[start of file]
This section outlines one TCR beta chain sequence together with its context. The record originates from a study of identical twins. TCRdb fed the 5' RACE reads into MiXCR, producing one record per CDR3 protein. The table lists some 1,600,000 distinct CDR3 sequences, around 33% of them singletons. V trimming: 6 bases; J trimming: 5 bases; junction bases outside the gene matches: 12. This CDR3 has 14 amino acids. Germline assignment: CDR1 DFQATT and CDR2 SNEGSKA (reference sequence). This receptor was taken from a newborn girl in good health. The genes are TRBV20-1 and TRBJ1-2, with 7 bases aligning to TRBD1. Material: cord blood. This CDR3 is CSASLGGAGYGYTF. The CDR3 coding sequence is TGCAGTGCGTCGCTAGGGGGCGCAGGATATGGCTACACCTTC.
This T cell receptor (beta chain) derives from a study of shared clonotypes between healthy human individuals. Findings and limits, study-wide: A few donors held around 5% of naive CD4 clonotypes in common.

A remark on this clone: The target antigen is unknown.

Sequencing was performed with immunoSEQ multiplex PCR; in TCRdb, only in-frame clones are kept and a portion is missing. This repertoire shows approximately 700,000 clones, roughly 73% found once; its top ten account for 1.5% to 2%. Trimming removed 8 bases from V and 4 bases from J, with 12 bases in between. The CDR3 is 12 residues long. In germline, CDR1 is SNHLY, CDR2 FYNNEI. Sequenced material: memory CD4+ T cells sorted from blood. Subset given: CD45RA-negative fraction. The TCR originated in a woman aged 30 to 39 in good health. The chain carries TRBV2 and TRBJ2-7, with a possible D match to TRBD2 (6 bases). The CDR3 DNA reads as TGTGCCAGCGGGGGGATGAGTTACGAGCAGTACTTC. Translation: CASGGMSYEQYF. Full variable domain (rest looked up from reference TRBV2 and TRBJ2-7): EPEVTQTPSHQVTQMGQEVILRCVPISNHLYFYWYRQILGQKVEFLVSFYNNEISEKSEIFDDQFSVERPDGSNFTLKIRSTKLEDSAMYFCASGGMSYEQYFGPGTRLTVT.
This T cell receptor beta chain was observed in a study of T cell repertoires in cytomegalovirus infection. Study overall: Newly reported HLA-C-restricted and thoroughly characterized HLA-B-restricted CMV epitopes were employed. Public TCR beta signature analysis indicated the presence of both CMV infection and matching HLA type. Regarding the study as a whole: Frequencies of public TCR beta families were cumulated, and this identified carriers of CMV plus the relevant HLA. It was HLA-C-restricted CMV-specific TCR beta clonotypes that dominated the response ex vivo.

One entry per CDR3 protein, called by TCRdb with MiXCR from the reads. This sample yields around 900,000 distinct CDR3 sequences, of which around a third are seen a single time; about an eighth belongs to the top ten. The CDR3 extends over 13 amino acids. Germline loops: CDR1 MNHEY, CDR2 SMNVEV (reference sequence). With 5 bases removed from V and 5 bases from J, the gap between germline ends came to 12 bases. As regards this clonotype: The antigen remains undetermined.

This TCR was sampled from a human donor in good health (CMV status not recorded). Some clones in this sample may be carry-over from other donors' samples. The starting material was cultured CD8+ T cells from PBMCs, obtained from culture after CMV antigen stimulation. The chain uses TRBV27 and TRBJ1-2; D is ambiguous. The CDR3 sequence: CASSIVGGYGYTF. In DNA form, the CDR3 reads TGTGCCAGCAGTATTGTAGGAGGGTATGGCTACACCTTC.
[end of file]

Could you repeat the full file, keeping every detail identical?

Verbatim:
This section outlines one TCR beta chain sequence together with its context. The record originates from a study of identical twins. TCRdb fed the 5' RACE reads into MiXCR, producing one record per CDR3 protein. The table lists some 1,600,000 distinct CDR3 sequences, around 33% of them singletons. V trimming: 6 bases; J trimming: 5 bases; junction bases outside the gene matches: 12. This CDR3 has 14 amino acids. Germline assignment: CDR1 DFQATT and CDR2 SNEGSKA (reference sequence). This receptor was taken from a newborn girl in good health. The genes are TRBV20-1 and TRBJ1-2, with 7 bases aligning to TRBD1. Material: cord blood. This CDR3 is CSASLGGAGYGYTF. The CDR3 coding sequence is TGCAGTGCGTCGCTAGGGGGCGCAGGATATGGCTACACCTTC.
This T cell receptor (beta chain) derives from a study of shared clonotypes between healthy human individuals. Findings and limits, study-wide: A few donors held around 5% of naive CD4 clonotypes in common.

A remark on this clone: The target antigen is unknown.

Sequencing was performed with immunoSEQ multiplex PCR; in TCRdb, only in-frame clones are kept and a portion is missing. This repertoire shows approximately 700,000 clones, roughly 73% found once; its top ten account for 1.5% to 2%. Trimming removed 8 bases from V and 4 bases from J, with 12 bases in between. The CDR3 is 12 residues long. In germline, CDR1 is SNHLY, CDR2 FYNNEI. Sequenced material: memory CD4+ T cells sorted from blood. Subset given: CD45RA-negative fraction. The TCR originated in a woman aged 30 to 39 in good health. The chain carries TRBV2 and TRBJ2-7, with a possible D match to TRBD2 (6 bases). The CDR3 DNA reads as TGTGCCAGCGGGGGGATGAGTTACGAGCAGTACTTC. Translation: CASGGMSYEQYF. Full variable domain (rest looked up from reference TRBV2 and TRBJ2-7): EPEVTQTPSHQVTQMGQEVILRCVPISNHLYFYWYRQILGQKVEFLVSFYNNEISEKSEIFDDQFSVERPDGSNFTLKIRSTKLEDSAMYFCASGGMSYEQYFGPGTRLTVT.
This T cell receptor beta chain was observed in a study of T cell repertoires in cytomegalovirus infection. Study overall: Newly reported HLA-C-restricted and thoroughly characterized HLA-B-restricted CMV epitopes were employed. Public TCR beta signature analysis indicated the presence of both CMV infection and matching HLA type. Regarding the study as a whole: Frequencies of public TCR beta families were cumulated, and this identified carriers of CMV plus the relevant HLA. It was HLA-C-restricted CMV-specific TCR beta clonotypes that dominated the response ex vivo.

One entry per CDR3 protein, called by TCRdb with MiXCR from the reads. This sample yields around 900,000 distinct CDR3 sequences, of which around a third are seen a single time; about an eighth belongs to the top ten. The CDR3 extends over 13 amino acids. Germline loops: CDR1 MNHEY, CDR2 SMNVEV (reference sequence). With 5 bases removed from V and 5 bases from J, the gap between germline ends came to 12 bases. As regards this clonotype: The antigen remains undetermined.

This TCR was sampled from a human donor in good health (CMV status not recorded). Some clones in this sample may be carry-over from other donors' samples. The starting material was cultured CD8+ T cells from PBMCs, obtained from culture after CMV antigen stimulation. The chain uses TRBV27 and TRBJ1-2; D is ambiguous. The CDR3 sequence: CASSIVGGYGYTF. In DNA form, the CDR3 reads TGTGCCAGCAGTATTGTAGGAGGGTATGGCTACACCTTC.